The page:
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The subtleties of handshaking

Research reveals how a simple ritual carries big implications

East Asians and Westerners view handshakes differently, new research finds. (Graphic by Julie McMahon.)
East Asians and Westerners view handshakes differently, new research finds. (Graphic by Julie McMahon.)
Westerners view handshaking more positively than do East Asians, researchers report in a new study. Western men also rate handshakes initiated by men and women differently, the study found.

The research is reported in the Journal of Nonverbal Behavior.        

“We know from previous studies that handshaking positively affects people’s first impressions and evaluations of others,” said U of I graduate student Yuta Katsumi, who led the research with U. of I. psychology professors Sanda Dolcos and Florin Dolcos.

The team showed 88 Western and East Asian men and women short videos of two avatar characters – a “guest” and a “host” – interacting in a business setting. The characters either shook hands at the beginning of the meeting or started their interaction without a handshake. After watching each video, participants were asked how interested they would be in doing business with the video’s host, and how competent he or she seemed to be.

“Handshaking is an inherently Western behavior customary in business contexts, and it’s also a historically male behavior,” Katsumi said. He hypothesized that expectations about handshakes would change how positively people rated social interactions in the videos.

Psychology professor Sanda Dolcos, left, graduate student Yuta Katsumi, and their colleagues found that Western men, in particular, value handshakes, but only with other men.
Psychology professor Sanda Dolcos, left, graduate student Yuta Katsumi, and their colleagues found that Western men, in particular, value handshakes, but only with other men.
The team found that, compared with East Asians, Western participants had more positive evaluations of social interactions involving handshakes. The team also saw that Western men and women evaluated the situations differently. Western women rated all interactions with handshakes more positively than those without. Western men evaluated male hosts less positively when they did not shake hands, but they rated female hosts equally positively regardless of whether a handshake occurred.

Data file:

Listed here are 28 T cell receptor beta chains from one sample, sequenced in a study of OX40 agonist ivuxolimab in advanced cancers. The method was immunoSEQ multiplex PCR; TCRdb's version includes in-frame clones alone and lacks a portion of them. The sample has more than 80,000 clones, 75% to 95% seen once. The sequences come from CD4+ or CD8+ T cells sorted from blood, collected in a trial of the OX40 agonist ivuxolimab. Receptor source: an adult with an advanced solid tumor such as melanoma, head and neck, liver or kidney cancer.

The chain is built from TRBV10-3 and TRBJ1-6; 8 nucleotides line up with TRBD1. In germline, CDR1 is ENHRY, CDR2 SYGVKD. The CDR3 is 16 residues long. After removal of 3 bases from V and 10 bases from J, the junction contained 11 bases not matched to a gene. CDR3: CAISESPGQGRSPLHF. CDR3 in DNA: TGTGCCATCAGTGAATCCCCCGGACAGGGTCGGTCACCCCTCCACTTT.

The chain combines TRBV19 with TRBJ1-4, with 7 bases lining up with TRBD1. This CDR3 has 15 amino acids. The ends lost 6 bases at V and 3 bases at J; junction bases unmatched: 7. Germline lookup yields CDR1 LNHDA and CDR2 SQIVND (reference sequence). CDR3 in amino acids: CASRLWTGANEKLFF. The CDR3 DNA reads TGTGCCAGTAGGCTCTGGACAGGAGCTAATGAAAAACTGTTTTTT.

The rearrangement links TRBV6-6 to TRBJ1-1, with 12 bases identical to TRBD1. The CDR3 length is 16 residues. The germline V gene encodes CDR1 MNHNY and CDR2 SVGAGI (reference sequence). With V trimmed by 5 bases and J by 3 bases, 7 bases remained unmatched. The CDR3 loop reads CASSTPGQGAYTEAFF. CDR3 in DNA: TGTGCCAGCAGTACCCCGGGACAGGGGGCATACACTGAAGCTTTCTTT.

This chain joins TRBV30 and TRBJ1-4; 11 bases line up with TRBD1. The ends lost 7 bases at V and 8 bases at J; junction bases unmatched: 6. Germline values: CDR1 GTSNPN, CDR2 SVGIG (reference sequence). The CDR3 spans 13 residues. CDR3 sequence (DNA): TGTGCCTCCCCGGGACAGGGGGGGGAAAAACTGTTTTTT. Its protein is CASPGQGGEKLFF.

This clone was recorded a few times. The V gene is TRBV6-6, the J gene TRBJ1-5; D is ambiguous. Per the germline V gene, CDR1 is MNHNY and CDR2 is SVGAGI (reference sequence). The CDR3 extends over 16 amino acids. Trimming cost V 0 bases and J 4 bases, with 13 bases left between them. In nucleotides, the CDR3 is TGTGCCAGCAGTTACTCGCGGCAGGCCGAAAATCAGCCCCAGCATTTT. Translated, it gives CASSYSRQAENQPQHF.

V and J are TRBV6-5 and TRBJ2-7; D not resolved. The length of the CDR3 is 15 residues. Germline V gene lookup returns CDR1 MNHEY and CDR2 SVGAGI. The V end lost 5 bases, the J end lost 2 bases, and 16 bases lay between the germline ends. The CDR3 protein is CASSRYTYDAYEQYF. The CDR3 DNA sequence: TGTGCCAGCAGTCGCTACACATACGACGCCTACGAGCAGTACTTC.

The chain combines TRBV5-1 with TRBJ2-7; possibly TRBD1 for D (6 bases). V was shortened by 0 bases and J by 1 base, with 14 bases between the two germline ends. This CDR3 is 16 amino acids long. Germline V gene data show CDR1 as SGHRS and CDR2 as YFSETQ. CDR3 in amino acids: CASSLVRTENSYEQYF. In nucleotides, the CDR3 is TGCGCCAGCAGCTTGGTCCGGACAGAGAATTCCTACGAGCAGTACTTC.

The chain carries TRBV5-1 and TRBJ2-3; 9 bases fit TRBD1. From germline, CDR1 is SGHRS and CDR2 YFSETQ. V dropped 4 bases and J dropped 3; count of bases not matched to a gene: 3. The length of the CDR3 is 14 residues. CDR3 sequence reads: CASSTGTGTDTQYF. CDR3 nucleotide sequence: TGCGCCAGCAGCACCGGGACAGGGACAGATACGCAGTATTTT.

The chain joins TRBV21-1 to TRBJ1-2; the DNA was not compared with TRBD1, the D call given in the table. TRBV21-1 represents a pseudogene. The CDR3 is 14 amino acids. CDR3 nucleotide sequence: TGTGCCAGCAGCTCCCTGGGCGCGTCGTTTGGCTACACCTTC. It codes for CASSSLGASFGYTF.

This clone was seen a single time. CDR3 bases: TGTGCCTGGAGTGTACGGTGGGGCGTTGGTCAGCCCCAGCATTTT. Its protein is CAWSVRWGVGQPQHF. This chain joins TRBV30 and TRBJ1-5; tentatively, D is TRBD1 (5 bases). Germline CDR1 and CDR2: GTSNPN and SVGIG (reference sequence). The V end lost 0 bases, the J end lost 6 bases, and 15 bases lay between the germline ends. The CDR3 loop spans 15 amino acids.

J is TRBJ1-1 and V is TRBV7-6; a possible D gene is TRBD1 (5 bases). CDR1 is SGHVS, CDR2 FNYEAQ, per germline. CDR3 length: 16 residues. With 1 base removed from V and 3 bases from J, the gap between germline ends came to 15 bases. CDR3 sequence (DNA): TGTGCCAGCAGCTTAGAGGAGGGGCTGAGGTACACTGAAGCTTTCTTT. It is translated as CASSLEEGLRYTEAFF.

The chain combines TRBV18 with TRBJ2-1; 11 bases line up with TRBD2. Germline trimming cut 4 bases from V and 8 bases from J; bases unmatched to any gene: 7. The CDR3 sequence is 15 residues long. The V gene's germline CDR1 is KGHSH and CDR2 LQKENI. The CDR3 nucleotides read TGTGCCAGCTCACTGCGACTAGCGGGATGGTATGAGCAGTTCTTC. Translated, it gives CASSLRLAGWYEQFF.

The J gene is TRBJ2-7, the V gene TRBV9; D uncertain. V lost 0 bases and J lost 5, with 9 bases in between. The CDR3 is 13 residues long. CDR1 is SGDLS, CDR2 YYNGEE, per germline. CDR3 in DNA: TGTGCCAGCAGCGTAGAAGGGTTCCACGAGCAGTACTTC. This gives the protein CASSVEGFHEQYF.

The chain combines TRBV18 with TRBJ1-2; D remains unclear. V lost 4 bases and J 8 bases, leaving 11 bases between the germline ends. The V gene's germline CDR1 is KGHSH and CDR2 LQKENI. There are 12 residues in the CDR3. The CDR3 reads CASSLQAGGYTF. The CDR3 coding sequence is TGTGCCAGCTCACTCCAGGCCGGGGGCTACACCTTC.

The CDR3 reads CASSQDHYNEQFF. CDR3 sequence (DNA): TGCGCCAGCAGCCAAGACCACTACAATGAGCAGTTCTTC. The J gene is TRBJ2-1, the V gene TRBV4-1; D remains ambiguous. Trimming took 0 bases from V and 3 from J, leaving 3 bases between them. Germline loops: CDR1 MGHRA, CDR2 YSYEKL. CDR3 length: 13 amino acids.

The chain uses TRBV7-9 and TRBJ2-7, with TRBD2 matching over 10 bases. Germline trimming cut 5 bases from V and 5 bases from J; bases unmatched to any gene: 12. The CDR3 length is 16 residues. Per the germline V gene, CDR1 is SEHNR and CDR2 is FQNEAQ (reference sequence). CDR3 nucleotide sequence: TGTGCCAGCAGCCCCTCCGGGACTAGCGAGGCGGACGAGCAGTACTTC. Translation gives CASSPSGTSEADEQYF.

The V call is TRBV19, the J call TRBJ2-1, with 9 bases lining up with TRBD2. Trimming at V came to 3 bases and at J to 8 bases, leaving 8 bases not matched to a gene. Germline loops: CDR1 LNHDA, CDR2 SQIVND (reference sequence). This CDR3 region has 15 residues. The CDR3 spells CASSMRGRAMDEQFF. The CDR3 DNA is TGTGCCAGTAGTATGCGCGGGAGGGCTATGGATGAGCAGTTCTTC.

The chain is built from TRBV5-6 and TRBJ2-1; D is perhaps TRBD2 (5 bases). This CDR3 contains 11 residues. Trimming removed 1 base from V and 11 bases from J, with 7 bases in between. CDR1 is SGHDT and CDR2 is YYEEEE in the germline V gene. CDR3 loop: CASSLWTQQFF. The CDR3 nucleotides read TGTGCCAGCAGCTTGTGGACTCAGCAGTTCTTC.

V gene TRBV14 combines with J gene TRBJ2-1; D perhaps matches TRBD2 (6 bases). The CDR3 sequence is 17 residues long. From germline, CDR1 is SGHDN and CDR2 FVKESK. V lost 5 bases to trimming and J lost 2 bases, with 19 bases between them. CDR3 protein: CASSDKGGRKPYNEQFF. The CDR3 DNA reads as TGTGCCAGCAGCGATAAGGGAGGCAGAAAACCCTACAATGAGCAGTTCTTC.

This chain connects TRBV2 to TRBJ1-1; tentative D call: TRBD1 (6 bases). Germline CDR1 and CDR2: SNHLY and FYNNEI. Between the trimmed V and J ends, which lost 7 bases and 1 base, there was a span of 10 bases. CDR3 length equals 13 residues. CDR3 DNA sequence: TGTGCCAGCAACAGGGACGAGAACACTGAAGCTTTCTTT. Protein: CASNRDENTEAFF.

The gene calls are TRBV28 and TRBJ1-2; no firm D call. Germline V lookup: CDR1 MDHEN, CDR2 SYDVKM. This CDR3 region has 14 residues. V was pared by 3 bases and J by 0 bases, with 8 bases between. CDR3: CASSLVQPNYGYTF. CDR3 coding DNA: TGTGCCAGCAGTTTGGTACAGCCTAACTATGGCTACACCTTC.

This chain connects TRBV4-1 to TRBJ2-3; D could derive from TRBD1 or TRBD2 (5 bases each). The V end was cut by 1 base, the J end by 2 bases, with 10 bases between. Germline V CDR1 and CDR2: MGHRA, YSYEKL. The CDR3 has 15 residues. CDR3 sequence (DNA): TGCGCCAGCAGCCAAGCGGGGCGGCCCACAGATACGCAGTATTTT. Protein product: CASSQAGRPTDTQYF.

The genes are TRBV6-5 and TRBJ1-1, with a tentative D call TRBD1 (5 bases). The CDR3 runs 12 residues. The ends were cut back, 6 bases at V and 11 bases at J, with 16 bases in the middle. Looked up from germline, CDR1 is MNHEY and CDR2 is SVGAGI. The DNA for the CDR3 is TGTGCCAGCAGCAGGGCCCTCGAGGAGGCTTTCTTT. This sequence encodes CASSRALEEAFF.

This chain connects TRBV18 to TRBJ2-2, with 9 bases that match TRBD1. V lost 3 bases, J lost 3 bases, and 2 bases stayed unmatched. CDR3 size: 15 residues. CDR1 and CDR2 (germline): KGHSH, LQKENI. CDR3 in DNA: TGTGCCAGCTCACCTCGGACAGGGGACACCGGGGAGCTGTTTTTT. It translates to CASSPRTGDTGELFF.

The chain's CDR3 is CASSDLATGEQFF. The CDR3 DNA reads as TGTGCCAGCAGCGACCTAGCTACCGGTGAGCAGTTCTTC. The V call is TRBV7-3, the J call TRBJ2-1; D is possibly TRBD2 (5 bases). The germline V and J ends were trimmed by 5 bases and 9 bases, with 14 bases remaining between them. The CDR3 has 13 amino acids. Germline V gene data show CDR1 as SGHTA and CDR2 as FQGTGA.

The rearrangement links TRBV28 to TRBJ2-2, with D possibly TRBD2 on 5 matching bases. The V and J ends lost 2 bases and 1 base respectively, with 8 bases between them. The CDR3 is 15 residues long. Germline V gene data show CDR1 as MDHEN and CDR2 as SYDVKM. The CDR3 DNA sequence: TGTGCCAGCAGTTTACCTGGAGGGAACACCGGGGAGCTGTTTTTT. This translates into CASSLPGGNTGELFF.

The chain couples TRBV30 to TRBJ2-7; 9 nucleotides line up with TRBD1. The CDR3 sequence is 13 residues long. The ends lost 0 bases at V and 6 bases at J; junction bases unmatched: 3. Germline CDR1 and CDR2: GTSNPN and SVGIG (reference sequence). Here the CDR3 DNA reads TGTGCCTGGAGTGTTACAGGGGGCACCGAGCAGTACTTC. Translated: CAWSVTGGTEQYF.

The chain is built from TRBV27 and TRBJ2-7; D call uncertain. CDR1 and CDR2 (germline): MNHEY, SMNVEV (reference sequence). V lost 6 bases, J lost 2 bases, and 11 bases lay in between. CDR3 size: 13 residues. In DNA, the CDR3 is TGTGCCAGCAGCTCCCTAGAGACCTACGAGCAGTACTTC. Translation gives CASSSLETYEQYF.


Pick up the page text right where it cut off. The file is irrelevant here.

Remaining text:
“Our results show that in Western males there is a clear expectation to shake hands during first encounters with other males,” Florin Dolcos said. “But they don’t seem to be affected by the absence of a handshake when interacting with females. This is clear evidence of how subtle things that might seem trivial can make a big difference in daily social interactions.”

The researchers plan to expand on these findings by exploring handshaking versus bowing, a traditional greeting in East Asian cultures. They also are investigating the brain mechanisms behind forming first impressions of people from different ethnic groups.

“This research has very important applications to real life,” Sanda Dolcos said. “Society is so diverse, and we should be mindful of the different traditions and ways of interacting that people are used to.”

The Dolcos Lab is affiliated with the Beckman Institute for Advanced Science and Technology at the U of I. The University of Illinois funded this research.

Sarah Banducci, Illinois News Bureau
7/6/2017

Related Topics

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